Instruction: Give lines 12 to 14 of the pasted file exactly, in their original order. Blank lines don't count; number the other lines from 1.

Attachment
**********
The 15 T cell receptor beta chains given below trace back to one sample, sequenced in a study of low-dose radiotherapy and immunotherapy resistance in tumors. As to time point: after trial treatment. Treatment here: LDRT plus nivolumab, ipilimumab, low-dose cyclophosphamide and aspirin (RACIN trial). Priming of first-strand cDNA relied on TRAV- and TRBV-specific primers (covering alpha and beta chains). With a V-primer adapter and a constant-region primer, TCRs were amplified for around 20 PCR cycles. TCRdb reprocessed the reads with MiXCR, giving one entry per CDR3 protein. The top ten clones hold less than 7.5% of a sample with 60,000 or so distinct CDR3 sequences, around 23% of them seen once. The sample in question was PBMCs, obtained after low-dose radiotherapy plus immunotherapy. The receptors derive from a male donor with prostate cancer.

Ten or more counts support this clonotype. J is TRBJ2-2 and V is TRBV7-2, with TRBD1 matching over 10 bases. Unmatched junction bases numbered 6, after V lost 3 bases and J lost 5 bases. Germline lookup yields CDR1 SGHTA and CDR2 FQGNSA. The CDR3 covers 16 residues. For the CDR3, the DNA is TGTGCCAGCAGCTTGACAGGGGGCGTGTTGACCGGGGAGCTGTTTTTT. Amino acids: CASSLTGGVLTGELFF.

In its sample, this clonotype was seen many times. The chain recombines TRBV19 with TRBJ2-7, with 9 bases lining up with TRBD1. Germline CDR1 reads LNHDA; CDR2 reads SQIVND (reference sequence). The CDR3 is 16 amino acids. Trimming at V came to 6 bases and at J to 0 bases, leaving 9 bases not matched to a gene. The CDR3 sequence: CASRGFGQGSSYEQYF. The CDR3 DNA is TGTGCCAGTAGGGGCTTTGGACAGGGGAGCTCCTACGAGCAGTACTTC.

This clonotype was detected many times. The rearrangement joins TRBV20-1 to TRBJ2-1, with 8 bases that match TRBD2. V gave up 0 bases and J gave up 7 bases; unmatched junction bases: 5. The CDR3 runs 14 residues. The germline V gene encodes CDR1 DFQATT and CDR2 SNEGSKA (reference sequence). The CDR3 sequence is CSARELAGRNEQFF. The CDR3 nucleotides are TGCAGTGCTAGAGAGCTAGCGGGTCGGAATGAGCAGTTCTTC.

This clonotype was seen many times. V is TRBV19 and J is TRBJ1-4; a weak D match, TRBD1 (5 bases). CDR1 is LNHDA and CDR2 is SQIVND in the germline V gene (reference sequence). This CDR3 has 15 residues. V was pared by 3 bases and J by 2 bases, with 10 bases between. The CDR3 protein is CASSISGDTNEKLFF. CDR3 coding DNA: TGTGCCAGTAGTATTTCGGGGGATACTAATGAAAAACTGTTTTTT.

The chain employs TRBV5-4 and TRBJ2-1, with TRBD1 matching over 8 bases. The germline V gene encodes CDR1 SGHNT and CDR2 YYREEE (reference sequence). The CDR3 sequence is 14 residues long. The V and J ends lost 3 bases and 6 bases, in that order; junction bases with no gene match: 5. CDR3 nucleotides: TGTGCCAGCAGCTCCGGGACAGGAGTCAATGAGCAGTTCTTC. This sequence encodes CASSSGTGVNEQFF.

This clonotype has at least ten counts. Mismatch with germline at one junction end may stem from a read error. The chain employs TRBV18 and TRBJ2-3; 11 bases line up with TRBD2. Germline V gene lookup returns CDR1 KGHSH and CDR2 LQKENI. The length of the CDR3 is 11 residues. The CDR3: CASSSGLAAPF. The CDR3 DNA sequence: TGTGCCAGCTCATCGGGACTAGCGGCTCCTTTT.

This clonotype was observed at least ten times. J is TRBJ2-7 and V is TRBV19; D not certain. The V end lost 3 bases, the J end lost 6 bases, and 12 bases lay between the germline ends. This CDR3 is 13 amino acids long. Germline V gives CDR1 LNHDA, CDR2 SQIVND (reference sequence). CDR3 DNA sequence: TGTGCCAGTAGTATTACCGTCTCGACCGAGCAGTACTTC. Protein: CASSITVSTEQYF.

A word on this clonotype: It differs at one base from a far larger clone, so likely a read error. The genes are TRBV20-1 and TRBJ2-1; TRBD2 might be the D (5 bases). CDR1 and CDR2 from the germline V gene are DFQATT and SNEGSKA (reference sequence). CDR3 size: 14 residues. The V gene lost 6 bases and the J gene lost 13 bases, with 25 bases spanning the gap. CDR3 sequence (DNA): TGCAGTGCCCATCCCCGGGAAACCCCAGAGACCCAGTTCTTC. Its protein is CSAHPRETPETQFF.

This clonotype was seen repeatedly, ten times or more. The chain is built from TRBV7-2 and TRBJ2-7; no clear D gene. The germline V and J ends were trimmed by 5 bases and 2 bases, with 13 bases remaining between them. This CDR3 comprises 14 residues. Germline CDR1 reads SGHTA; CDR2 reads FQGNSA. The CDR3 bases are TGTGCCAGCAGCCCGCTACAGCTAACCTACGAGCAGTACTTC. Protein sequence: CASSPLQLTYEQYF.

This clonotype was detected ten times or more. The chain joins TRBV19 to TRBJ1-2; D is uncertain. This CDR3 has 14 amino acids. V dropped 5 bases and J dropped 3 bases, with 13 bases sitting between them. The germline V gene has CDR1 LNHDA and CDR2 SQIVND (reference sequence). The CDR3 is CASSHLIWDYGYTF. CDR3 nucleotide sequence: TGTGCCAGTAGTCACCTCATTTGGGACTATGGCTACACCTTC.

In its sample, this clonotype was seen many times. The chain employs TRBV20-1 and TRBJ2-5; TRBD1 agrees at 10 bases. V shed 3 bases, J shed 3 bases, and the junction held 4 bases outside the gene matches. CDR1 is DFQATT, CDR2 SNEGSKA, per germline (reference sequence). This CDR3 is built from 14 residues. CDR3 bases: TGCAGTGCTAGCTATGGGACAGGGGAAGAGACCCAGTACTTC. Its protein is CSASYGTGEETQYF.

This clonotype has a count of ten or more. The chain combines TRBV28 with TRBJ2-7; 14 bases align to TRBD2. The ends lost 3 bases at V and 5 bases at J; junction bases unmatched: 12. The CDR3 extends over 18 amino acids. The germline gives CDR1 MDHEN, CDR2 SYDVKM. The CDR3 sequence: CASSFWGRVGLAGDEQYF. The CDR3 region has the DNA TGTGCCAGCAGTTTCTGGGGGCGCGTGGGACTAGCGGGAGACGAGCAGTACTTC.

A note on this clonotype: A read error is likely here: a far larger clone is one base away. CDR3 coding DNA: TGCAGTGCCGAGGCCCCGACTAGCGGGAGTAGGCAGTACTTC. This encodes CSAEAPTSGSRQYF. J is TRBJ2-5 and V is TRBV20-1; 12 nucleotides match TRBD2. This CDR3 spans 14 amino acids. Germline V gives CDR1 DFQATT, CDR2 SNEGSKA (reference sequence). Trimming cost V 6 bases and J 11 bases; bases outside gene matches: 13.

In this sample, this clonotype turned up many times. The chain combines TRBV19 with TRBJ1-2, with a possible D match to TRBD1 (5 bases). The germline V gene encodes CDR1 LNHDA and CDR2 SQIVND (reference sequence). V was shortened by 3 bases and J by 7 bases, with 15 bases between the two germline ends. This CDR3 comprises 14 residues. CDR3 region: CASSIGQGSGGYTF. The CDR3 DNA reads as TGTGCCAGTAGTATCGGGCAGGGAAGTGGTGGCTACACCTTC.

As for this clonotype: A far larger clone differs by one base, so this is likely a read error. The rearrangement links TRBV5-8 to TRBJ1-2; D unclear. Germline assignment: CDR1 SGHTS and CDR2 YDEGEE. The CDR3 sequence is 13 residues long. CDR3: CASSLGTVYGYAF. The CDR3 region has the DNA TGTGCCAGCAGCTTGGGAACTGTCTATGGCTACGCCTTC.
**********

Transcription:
In its sample, this clonotype was seen many times. The chain employs TRBV20-1 and TRBJ2-5; TRBD1 agrees at 10 bases. V shed 3 bases, J shed 3 bases, and the junction held 4 bases outside the gene matches. CDR1 is DFQATT, CDR2 SNEGSKA, per germline (reference sequence). This CDR3 is built from 14 residues. CDR3 bases: TGCAGTGCTAGCTATGGGACAGGGGAAGAGACCCAGTACTTC. Its protein is CSASYGTGEETQYF.

This clonotype has a count of ten or more. The chain combines TRBV28 with TRBJ2-7; 14 bases align to TRBD2. The ends lost 3 bases at V and 5 bases at J; junction bases unmatched: 12. The CDR3 extends over 18 amino acids. The germline gives CDR1 MDHEN, CDR2 SYDVKM. The CDR3 sequence: CASSFWGRVGLAGDEQYF. The CDR3 region has the DNA TGTGCCAGCAGTTTCTGGGGGCGCGTGGGACTAGCGGGAGACGAGCAGTACTTC.

A note on this clonotype: A read error is likely here: a far larger clone is one base away. CDR3 coding DNA: TGCAGTGCCGAGGCCCCGACTAGCGGGAGTAGGCAGTACTTC. This encodes CSAEAPTSGSRQYF. J is TRBJ2-5 and V is TRBV20-1; 12 nucleotides match TRBD2. This CDR3 spans 14 amino acids. Germline V gives CDR1 DFQATT, CDR2 SNEGSKA (reference sequence). Trimming cost V 6 bases and J 11 bases; bases outside gene matches: 13.